(ii) Used by the manufacturer, whether directly or indirectly, in or in relation to the manufacture of final products and clearance of final products from the place of removal,

and includes services used in relation to setting up, modernization, renovation or repairs of a factory, premises of provider of output service or an office relating to such factory or premises, advertisement or sales promotion, market research, storage upto the place of removal, procurement of inputs, activities relating to business, such as accounting, auditing, financing, recruitment and quality control, coaching and training, computer networking, credit rating, share registry, and security, inward transportation of inputs or capital goods and outward transportation from the place of removal;

The phrase 'place of removal' is defined under Section 4 of the Central Excise Act, 1944. It states that-

'place of removal' means,-

(i) a factory or any other place or premises of production or manufacture of the excisable goods;

(ii) a warehouse or any other place or premises wherein the excisable goods have been permitted to be stored without payment of duty;

(iii) a depot, premises of a consignment agent or any other place or premises from where the excisable goods are to be sold after their clearance from the factory;

from where such goods are removed.;

5. We may also refer to Circular No. 97/8/2007-S.T, dated August 23, 2007 issued by the Central Board of Excise and Customs (CBEC) (hereinafter referred to as the 'Board') as per which the definition of 'input service' was clarified and the Circular also provided the conditions which are to be satisfied to cover the case within 'place of removal'. The three conditions contained in the circular are (i) regarding ownership of the goods till the delivery of the goods at the purchaser's door step; (ii) seller bearing the risk of or loss or damage to the goods during transit to the destination and; (iii) freight charges to be integral part of the price of the goods.

6. As mentioned above, in these cases, the assessees are claiming Cenvat credit in respect of service tax paid on outward transportation from their factory to the premises of customers. As per the Department, outward transportation engaged for removal of goods from factory to customer premises cannot be considered as an input service since premises of customer is not recognized as a place of removal under the Central Excise Act. To put it differently, the Department contends that the outward transportation provided beyond the place of removal is not eligible for input service for availing Cenvat credit.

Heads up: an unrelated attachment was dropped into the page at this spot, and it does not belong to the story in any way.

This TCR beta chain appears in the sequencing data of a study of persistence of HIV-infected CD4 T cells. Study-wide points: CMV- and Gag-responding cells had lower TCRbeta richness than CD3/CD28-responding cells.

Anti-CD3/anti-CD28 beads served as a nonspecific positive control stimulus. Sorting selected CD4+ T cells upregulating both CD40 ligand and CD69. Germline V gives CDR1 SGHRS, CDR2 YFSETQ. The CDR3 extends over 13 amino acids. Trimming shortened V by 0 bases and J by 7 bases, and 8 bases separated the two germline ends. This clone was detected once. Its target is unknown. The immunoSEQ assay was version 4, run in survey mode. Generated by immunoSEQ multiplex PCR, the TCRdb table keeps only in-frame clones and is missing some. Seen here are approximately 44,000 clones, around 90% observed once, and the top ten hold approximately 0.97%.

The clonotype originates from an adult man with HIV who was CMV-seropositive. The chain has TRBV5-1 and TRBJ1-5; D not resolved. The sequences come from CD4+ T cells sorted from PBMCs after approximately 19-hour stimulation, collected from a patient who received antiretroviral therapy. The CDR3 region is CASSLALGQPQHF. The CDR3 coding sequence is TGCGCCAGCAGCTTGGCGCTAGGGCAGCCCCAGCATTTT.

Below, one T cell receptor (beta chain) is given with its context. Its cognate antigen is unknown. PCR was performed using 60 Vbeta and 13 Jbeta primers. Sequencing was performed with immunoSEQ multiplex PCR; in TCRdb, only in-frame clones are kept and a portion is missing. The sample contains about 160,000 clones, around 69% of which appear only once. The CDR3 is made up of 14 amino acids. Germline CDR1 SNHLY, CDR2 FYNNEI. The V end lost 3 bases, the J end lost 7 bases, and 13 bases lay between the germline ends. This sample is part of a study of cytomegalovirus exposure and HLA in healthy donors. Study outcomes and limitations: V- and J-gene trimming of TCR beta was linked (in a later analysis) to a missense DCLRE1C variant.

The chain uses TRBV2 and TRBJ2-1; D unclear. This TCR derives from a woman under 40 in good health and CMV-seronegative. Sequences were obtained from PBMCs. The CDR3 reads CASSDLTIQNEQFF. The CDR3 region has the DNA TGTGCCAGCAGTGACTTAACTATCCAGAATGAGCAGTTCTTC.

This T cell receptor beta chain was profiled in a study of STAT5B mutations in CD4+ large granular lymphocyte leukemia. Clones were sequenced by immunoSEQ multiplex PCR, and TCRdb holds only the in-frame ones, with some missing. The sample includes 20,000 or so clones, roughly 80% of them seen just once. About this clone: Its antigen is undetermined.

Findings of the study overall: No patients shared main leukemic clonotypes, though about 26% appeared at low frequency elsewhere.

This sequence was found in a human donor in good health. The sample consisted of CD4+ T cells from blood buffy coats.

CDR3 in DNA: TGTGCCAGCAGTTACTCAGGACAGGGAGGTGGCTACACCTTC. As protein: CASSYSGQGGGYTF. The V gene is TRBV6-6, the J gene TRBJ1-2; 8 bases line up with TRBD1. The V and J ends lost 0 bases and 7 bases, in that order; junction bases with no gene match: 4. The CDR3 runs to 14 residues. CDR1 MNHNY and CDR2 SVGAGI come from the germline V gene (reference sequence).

7. Having regard to the definition of 'input service' that was prevailing at the relevant time i.e. prior to April 1, 2008, the aforesaid contention of the Department cannot be accepted. As per the said definition, service used by the manufacturer of clearance of final products 'from the place of removal' to the warehouse or customer's place etc., was exigible for Cenvat credit. This stands finally decided in Civil Appeal No. 11710 of 2016 (Commissioner of Central Excise Belgaum v. M/s. Vasavadatta Cements Ltd.) vide judgment dated January 17, 2018. The matter is squarely covered by the Board's Circular dated August 23, 2007, relevant portion whereof is as under:

"ISSUE : Up to what stage a manufacturer/consignor can take credit on the service tax paid on goods transport by road?

COMMENTS : This issue has been examined in great detail by the CESTAT in the case of M/s. Gujarat Ambuja Cements Ltd. v. CCE, Ludhiana [2007 (6) S.T.R. 249 Tri-D]. In this case, CESTAT has made the following observations:-

"the post sale transport of manufactured goods is not an input for the manufacturer/consignor. The two clauses in the definition of 'input services' take care to circumscribe input credit by stating that service used in relation to the clearance from the place of removal and service used for outward transportation upto the place of removal are to be treated as input service. The first clause does not mention transport service in particular. The second clause restricts transport service credit upto the place of removal. When these two clauses are read together, it becomes clear that transport service credit cannot go beyond transport upto the place of removal. The two clauses, the one dealing with general provision and other dealing with a specific item, are not to be read disjunctively so as to bring about conflict to defeat the laws' scheme. The purpose of interpretation is to find harmony and reconciliation among the various provisions".